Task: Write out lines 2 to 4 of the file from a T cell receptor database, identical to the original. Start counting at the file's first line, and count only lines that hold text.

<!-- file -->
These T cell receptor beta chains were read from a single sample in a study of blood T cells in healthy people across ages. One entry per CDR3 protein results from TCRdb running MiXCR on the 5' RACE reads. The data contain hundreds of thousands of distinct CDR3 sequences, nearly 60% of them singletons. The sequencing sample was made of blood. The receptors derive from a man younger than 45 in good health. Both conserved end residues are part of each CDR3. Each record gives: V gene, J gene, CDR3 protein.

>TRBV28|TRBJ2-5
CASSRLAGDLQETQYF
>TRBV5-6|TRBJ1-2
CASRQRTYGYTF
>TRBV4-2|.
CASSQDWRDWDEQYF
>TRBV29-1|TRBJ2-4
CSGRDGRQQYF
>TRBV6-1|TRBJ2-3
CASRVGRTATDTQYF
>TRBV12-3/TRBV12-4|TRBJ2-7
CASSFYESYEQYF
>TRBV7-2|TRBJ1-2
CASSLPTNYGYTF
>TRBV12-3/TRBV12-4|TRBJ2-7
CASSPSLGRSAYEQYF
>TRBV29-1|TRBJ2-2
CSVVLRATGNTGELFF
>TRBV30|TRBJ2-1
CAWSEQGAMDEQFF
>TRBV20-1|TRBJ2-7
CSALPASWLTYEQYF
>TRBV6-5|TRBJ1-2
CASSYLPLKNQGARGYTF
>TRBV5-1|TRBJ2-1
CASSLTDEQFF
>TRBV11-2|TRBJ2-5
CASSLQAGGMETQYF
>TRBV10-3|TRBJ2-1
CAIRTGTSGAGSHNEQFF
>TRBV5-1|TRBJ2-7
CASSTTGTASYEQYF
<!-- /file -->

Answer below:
>TRBV28|TRBJ2-5
CASSRLAGDLQETQYF
>TRBV5-6|TRBJ1-2